It happens every fall; I walk up from a cave tour and come across a group waiting for their tour. One of them sees my uniform and name tag and comes to me with a question mark floating over his or her head. As the guest says, “I have a question for you,” others in the group lean in. It seems they also would like to hear the answer to the forthcoming question. Having been through this for many autumn seasons now, I already have a pretty good idea of what the question is going to be. I respond, “What’s your question?” and the guest says, “There are these little. . .green. . . things on the ground that look like. . . monkey brains or something. What are they?”
These “monkey brains” are one of the two tree features that inspire questions each fall at Lost River Cave, the other one is a long brown pod that is often described as looking like an old banana peel. I’d like to shed a little light on these fall ground decorations and the trees that produce them.
First of all, the “monkey brains” the fruit of a tree known as the Osage Orange (Malcura pomifera). The fruit is often referred to as a hedge apple. This tree was used profusely as a hedge row tree both for the purposes of being a windbreak as well as a cattle fence before the wide availability of barbed wire. I have heard it said that to build an Osage Orange hedge, you dig a trench, line up the hedge apples in the trench, cover them, then walk away. The shoots of this tree can grow 3-6 feet in a single year, so before long you had a thick hedge row with twisted intertwining trunks. Making it especially useful as a fence are its short, stout spines present on the branches. The fruit is not poisonous and can be eaten by humans, but, and I’ve not tested this myself, apparently it tastes absolutely awful. When exposed to frost the taste improves and becomes “cucumber-like” which to me is still absolutely awful, but to each his/her own. The wood has been considered very useful. It resists rot, has a tight grain, and is dense therefore it makes excellent tool handles, tree nails, and fence posts. It is also an excellent wood for making bows. In fact the French name for the tree is “bois d’arc,” which means “bow-wood.” The fruit of the tree was long believed to be a repellent for spiders and insects, and studies have found that an extract from the fruit indeed is an effective insect repellent.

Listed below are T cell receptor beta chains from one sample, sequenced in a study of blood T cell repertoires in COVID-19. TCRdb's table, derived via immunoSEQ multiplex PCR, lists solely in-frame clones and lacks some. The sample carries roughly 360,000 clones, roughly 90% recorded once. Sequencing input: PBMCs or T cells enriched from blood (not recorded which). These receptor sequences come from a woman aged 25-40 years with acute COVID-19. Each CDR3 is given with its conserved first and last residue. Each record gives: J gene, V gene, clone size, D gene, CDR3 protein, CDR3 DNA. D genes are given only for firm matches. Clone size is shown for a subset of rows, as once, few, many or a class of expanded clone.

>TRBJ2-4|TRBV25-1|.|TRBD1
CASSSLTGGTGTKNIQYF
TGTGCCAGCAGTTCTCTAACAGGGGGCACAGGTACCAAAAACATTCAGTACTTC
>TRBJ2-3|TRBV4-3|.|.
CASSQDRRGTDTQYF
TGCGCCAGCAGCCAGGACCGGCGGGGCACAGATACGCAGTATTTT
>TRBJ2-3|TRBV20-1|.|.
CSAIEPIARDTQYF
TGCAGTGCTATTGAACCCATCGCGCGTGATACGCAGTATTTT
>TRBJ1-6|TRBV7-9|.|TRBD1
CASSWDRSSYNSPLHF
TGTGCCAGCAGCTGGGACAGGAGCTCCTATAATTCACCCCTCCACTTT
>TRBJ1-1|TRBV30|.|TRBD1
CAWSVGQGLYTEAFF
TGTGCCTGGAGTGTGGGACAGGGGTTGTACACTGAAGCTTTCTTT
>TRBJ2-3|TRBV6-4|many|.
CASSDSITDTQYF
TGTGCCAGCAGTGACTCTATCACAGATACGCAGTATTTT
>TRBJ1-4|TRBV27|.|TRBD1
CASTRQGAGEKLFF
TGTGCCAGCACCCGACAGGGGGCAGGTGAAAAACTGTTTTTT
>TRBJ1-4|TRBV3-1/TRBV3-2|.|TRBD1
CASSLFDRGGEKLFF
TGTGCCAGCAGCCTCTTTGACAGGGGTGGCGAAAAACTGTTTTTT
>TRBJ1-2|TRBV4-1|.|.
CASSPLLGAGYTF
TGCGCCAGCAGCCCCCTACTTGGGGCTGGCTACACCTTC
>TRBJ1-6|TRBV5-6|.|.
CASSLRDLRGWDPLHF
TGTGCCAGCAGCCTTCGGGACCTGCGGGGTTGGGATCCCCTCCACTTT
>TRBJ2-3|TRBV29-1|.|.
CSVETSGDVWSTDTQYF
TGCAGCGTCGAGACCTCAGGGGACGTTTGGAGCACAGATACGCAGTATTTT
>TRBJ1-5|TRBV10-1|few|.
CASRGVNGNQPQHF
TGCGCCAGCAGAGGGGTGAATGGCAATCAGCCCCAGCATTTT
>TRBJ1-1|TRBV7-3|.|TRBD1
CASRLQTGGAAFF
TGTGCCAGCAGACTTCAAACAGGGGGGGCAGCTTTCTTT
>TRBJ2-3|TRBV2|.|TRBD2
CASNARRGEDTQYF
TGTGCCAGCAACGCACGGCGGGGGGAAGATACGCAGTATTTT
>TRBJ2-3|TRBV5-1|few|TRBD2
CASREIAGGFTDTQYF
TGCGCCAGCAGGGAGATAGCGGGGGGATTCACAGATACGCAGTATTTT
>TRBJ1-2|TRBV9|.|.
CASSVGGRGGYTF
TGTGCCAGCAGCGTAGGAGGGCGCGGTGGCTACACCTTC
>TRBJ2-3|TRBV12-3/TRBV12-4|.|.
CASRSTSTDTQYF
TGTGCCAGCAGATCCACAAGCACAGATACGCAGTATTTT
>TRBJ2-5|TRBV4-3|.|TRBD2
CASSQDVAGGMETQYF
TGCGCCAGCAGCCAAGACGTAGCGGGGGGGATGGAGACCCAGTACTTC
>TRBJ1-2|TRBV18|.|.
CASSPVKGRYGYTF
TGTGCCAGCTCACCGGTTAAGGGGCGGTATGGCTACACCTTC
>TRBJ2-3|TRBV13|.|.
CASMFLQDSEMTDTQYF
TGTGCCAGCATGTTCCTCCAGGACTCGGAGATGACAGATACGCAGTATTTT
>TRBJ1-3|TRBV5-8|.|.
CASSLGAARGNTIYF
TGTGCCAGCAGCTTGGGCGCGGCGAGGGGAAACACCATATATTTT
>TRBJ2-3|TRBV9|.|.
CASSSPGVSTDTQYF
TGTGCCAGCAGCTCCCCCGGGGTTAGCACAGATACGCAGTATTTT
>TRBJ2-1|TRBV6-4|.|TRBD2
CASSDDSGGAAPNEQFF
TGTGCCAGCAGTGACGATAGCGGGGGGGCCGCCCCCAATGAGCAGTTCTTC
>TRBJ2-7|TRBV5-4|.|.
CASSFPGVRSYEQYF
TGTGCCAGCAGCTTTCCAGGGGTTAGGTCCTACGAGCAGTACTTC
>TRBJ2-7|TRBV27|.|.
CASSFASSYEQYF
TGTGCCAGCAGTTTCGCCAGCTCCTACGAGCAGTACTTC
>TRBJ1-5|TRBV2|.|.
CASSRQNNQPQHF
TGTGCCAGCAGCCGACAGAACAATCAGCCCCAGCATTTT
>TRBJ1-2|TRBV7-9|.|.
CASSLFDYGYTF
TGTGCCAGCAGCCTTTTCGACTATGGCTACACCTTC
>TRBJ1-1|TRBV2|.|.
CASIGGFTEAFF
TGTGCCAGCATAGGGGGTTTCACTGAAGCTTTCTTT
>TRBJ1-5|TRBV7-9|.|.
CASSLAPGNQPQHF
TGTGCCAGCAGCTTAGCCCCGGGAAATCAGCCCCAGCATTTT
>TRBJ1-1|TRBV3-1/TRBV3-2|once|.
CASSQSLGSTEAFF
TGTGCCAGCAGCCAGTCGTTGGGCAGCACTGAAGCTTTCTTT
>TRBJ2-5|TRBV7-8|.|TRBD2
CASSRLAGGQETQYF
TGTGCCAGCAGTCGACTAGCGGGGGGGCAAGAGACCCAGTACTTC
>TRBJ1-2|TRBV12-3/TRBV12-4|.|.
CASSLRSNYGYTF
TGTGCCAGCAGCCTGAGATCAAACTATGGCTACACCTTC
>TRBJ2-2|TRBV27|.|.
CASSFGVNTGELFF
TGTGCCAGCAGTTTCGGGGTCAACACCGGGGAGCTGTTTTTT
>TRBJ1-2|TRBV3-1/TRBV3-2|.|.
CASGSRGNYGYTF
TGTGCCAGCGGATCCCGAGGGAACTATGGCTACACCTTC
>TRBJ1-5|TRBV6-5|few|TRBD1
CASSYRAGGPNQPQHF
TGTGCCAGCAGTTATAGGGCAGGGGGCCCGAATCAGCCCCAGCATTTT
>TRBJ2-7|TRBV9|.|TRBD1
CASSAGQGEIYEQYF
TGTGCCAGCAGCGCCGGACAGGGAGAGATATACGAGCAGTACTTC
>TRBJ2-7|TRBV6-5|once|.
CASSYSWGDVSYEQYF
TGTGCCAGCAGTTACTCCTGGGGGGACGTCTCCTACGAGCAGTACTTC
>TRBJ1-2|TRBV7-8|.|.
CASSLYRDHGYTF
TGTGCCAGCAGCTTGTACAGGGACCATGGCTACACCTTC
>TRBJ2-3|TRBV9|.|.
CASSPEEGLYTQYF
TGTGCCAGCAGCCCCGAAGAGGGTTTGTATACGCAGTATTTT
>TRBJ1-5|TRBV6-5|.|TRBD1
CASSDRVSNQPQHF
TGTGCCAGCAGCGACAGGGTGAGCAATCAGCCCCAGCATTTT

Our other interesting tree is easy to spot once you know its distinguishing characteristic. That would be the gigantic, sharp, scary looking thorns that emerge from the trunk of the Gleditsia triacanthos, or “Honey locust.” In the past, the thorns have actually been used as nails. The wood of this tree is very high quality, but isn’t used often, probably because people don’t like working with a tree which has thorns that can puncture tractor tires. The seed pods that catch people’s eyes on the trails this time of year are where the “honey” part of this tree’s name come from. They contain a thick, green, very sweet pulp inside that was used as food by Native Americans and can be fermented to make beer. The seeds in the pulp have even been roasted and used as a coffee substitute.
No wonder the tree is covered in thorns larger than my hand. It has fruit growing on it that can be made into both beer and coffee.
So, that’s a wrap on the two most asked about trees at Lost River Cave. Come on down and get acquainted with them for yourself. We have wonderful nature trails to hike, and while you’re here, take a cave tour as well.